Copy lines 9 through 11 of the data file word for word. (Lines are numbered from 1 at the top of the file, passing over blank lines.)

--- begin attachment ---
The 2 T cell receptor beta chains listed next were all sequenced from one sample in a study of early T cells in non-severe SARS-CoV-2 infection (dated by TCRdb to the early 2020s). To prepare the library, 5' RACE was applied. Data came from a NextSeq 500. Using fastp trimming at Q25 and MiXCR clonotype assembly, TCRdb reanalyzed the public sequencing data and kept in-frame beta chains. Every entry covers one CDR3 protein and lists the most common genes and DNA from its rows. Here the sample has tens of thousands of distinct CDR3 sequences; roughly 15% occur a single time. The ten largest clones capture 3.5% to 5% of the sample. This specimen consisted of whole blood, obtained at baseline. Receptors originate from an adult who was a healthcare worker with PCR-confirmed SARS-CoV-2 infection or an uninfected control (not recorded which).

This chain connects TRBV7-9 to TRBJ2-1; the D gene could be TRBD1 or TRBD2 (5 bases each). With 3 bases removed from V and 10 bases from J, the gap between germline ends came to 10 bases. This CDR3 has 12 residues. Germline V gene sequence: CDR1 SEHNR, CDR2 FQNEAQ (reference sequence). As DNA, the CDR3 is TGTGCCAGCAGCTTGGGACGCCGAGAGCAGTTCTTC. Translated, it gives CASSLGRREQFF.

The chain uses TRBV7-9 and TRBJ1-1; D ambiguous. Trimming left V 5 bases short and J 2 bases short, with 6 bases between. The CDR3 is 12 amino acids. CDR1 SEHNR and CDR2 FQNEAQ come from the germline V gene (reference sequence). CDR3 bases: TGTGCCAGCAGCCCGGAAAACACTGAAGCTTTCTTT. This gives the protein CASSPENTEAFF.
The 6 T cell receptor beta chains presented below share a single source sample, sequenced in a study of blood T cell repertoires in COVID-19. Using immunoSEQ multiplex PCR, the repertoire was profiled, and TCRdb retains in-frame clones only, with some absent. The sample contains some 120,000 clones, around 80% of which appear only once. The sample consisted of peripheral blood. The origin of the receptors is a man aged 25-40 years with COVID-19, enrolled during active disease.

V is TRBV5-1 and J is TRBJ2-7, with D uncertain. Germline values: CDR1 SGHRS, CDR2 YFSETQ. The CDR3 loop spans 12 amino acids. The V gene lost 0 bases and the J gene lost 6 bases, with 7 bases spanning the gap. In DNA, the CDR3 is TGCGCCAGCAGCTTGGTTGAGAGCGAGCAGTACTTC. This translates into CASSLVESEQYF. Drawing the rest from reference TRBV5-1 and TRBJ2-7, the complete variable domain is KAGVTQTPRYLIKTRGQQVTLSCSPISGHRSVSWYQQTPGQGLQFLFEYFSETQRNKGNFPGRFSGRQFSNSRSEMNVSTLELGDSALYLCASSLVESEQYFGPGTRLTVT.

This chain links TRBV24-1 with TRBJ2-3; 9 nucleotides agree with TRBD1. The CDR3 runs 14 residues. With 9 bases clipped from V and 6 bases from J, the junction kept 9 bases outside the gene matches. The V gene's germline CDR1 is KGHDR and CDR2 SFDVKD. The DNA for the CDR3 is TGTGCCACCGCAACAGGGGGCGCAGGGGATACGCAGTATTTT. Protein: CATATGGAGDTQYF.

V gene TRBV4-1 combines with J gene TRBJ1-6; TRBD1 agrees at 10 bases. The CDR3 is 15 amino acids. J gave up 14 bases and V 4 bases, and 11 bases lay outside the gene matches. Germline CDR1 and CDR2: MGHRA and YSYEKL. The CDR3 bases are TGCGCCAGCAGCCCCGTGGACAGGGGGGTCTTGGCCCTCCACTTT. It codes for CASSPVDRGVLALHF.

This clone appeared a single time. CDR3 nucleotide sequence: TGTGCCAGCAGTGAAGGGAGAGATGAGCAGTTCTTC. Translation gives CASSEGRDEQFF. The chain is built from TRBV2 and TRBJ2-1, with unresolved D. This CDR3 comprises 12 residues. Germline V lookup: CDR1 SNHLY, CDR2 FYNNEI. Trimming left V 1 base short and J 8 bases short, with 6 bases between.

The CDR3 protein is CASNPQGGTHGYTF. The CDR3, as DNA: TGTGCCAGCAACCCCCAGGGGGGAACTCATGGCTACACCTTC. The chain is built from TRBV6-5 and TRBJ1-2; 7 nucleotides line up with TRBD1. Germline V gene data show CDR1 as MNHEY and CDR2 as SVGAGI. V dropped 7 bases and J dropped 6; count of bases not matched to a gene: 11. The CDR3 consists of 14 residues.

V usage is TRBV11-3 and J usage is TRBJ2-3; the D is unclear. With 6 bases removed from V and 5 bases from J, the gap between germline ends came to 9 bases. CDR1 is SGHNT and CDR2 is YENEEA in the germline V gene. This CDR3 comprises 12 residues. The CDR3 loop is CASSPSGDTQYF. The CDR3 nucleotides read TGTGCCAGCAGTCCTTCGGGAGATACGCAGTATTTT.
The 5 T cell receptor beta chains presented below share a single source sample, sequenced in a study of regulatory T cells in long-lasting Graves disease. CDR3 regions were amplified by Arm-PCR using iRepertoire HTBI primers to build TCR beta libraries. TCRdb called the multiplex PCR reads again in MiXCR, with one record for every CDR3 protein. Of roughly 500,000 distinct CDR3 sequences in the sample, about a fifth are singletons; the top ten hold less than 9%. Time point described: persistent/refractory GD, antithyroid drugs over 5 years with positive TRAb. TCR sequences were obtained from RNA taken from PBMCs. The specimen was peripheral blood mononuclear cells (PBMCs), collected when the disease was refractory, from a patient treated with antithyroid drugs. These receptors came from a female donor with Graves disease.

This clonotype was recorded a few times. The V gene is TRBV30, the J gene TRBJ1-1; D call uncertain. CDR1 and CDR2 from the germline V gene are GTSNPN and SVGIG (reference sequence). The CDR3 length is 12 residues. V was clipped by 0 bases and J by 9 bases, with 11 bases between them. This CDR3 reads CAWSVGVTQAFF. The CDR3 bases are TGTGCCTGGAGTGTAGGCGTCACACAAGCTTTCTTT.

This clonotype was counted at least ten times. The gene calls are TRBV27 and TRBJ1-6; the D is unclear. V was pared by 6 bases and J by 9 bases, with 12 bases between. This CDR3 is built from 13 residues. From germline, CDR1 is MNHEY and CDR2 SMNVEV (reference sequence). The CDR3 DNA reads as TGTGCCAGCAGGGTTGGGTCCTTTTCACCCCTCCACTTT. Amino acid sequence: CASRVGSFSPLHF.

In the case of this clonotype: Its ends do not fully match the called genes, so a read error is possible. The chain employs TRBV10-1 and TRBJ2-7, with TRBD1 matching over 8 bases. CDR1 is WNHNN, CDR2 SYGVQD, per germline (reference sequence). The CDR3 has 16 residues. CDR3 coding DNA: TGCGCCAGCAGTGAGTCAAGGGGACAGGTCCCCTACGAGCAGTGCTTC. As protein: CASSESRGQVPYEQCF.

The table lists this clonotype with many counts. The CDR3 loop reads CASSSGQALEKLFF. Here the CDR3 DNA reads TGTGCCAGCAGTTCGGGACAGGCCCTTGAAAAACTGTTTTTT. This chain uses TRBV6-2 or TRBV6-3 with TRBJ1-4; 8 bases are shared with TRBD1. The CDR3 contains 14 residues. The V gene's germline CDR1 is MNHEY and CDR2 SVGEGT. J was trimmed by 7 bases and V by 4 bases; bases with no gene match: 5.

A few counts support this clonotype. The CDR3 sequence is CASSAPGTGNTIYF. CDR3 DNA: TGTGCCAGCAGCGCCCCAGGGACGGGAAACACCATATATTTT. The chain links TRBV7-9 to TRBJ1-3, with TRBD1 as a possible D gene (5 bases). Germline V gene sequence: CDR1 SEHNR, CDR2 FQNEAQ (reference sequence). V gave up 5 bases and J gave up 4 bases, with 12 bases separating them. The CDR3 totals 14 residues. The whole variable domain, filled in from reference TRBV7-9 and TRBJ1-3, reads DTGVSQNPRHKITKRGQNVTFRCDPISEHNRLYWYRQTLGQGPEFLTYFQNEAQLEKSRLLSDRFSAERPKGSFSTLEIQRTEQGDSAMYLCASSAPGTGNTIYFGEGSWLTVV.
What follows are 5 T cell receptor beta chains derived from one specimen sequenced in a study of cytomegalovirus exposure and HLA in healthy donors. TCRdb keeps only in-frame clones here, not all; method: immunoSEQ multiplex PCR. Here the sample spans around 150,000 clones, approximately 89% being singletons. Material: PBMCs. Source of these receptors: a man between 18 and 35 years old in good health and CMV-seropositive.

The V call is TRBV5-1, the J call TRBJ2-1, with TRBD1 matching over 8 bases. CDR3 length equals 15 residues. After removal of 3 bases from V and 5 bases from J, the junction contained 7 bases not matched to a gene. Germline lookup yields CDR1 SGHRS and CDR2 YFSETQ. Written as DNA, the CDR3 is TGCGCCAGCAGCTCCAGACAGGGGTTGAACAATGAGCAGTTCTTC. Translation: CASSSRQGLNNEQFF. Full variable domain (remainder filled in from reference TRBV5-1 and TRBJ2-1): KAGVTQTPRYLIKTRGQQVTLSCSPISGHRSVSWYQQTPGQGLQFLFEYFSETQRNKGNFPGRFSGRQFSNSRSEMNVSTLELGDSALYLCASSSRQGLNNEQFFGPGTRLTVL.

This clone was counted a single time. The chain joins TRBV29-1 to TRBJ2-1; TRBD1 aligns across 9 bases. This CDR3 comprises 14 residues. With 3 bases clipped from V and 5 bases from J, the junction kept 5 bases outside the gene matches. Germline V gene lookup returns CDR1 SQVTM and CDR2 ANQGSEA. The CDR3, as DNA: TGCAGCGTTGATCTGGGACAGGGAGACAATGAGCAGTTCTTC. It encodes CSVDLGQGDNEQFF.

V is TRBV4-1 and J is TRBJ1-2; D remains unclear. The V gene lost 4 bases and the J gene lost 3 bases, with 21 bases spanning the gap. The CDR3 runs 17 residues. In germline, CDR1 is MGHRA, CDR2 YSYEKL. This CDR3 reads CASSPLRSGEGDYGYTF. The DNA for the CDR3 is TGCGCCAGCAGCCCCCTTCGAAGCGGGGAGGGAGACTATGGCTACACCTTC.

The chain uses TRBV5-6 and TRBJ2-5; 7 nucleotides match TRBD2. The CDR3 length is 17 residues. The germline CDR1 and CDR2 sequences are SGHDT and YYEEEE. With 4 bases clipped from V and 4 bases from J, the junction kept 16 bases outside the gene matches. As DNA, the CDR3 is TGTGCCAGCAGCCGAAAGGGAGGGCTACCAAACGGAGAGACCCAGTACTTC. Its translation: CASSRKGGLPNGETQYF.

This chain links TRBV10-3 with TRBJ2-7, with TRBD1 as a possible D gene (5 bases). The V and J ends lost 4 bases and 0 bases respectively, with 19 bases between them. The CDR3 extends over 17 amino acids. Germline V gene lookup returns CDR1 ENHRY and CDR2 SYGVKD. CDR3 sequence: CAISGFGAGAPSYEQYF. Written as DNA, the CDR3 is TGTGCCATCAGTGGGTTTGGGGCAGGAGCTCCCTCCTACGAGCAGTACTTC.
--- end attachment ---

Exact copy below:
The CDR3 protein is CASNPQGGTHGYTF. The CDR3, as DNA: TGTGCCAGCAACCCCCAGGGGGGAACTCATGGCTACACCTTC. The chain is built from TRBV6-5 and TRBJ1-2; 7 nucleotides line up with TRBD1. Germline V gene data show CDR1 as MNHEY and CDR2 as SVGAGI. V dropped 7 bases and J dropped 6; count of bases not matched to a gene: 11. The CDR3 consists of 14 residues.

V usage is TRBV11-3 and J usage is TRBJ2-3; the D is unclear. With 6 bases removed from V and 5 bases from J, the gap between germline ends came to 9 bases. CDR1 is SGHNT and CDR2 is YENEEA in the germline V gene. This CDR3 comprises 12 residues. The CDR3 loop is CASSPSGDTQYF. The CDR3 nucleotides read TGTGCCAGCAGTCCTTCGGGAGATACGCAGTATTTT.
The 5 T cell receptor beta chains presented below share a single source sample, sequenced in a study of regulatory T cells in long-lasting Graves disease. CDR3 regions were amplified by Arm-PCR using iRepertoire HTBI primers to build TCR beta libraries. TCRdb called the multiplex PCR reads again in MiXCR, with one record for every CDR3 protein. Of roughly 500,000 distinct CDR3 sequences in the sample, about a fifth are singletons; the top ten hold less than 9%. Time point described: persistent/refractory GD, antithyroid drugs over 5 years with positive TRAb. TCR sequences were obtained from RNA taken from PBMCs. The specimen was peripheral blood mononuclear cells (PBMCs), collected when the disease was refractory, from a patient treated with antithyroid drugs. These receptors came from a female donor with Graves disease.